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ICU admissions and outcomes during the 2014 FIFA World Cup
© Diament et al. 2015
- Published: 28 September 2015
There are some data suggesting that stressful events, such as soccer games, could affect the incidence and mortality due to cardiovascular disease. However, data on the impact of large-scale international events on the pattern of ICU admissions and outcomes of critically ill patients are limited.
To address the profile and outcomes of the ICU admissions in a private, high-complexity hospital during the 2014 FIFA World Cup held in Brazil, compared with the same period in the previous year.
Cross-sectional observational study. All adult patients admitted to a 41-bed medical-surgical ICU of a tertiary care private hospital in São Paulo, Brazil from 12 June to 13 July 2013 (control period) and from 12 June to 13 July 2014 (FIFA World Cup period) were included in this study. Demographic data, SAPS 3 score, clinical and outcome data were retrieved from an electronic ICU quality registry (Epimed Monitor System). Comparisons were performed between the World Cup and the control periods.
Two hundred and sixty-seven patients were admitted to the ICU during the control period and 251 patients during the World Cup period. The proportion of male patients did not differ between the two periods (58 % vs. 54 %, respectively for control and World Cup periods, p = 0.37), as well as the proportion of clinical, elective and emergency surgery admissions (p = 0.18). Patients admitted to the ICU during the World Cup period were slightly younger (mean (SD)) than patients admitted during the control period (63 years (±18) vs. 67 years (±18), p = 0.031) and had lower SAPS 3 score (45.3 (±15.9) vs. 49.5 (±18.5), p = 0.006). The ICU mortality rate was 6.8 % (17/251) for the World Cup period and 6.7 % (18/267) for the control period (adjusted OR, 1.90; 95 % CI, 0.84-4.30; p = 0.13). While the median (IQR) length of ICU stay did not differ between the World Cup and control periods (2 (1 to 4) days vs. 2 (1 to 4), respectively, p = 0.75), the length of hospital stay was significantly lower during the World Cup period (11 (5 to 28) days vs. 14 (7 to 32) days, p = 0.01).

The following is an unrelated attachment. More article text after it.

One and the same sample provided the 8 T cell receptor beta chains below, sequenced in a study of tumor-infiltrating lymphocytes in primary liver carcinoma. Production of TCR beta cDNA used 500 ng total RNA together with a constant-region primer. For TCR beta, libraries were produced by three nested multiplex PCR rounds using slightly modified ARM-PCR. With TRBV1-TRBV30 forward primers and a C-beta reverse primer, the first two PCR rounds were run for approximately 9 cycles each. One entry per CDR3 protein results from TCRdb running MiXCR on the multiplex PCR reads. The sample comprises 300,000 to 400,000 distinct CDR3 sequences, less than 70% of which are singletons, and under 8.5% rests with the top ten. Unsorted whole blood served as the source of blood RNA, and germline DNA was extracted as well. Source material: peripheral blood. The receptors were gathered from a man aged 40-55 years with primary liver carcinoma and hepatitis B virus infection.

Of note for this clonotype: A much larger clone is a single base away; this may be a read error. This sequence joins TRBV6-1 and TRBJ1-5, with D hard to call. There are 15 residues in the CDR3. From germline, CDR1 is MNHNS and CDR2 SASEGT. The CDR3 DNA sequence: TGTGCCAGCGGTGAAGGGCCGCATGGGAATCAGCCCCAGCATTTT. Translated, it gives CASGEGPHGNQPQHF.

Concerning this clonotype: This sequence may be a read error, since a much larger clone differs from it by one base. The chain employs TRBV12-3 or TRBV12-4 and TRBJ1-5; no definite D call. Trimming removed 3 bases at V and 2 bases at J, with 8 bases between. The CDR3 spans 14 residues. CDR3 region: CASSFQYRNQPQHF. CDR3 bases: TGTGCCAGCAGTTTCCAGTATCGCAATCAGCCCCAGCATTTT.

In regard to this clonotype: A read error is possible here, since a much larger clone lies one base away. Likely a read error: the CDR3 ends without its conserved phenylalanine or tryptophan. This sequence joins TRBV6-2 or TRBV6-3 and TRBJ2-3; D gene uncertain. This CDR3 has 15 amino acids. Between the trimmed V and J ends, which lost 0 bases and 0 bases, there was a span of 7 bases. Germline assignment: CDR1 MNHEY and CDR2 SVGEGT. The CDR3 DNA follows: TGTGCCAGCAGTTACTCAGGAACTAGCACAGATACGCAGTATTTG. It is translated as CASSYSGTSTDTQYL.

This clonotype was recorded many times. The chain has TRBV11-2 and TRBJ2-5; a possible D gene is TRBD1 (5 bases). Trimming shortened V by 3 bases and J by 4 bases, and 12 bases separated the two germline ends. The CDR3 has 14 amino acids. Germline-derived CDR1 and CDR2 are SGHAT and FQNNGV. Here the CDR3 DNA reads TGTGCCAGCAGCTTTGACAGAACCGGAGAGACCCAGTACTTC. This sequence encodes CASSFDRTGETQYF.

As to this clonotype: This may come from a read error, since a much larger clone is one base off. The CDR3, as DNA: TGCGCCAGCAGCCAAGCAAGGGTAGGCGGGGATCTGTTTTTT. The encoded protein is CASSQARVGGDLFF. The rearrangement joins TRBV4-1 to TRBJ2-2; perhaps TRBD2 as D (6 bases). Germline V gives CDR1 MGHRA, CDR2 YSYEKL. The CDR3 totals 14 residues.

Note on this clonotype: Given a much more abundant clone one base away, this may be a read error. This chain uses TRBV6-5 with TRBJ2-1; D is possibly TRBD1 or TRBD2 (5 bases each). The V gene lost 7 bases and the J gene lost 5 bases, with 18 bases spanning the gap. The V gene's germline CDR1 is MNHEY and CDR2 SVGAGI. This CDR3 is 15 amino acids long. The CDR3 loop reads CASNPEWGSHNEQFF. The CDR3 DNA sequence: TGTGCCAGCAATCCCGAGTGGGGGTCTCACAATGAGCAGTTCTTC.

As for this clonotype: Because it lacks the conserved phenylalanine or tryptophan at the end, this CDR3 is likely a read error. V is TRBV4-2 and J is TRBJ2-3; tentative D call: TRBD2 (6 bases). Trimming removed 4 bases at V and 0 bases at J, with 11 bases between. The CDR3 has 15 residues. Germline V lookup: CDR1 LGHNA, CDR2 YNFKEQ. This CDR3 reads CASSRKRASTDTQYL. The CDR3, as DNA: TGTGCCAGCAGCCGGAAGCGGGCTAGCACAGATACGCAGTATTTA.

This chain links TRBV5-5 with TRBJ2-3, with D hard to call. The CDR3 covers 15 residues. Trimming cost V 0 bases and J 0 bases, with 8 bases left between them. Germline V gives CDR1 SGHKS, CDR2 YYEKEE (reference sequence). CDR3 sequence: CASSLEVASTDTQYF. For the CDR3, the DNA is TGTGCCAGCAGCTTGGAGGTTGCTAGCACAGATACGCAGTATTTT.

Although patients admitted to the ICU of a private hospital during the World Cup were slightly younger and less sick compared with patients admitted during the same period in the previous year, the pattern of ICU admissions and the outcomes were not affected. Our results should be compared with those obtained in the other 11 cities selected for the tournament, including private and public hospitals.
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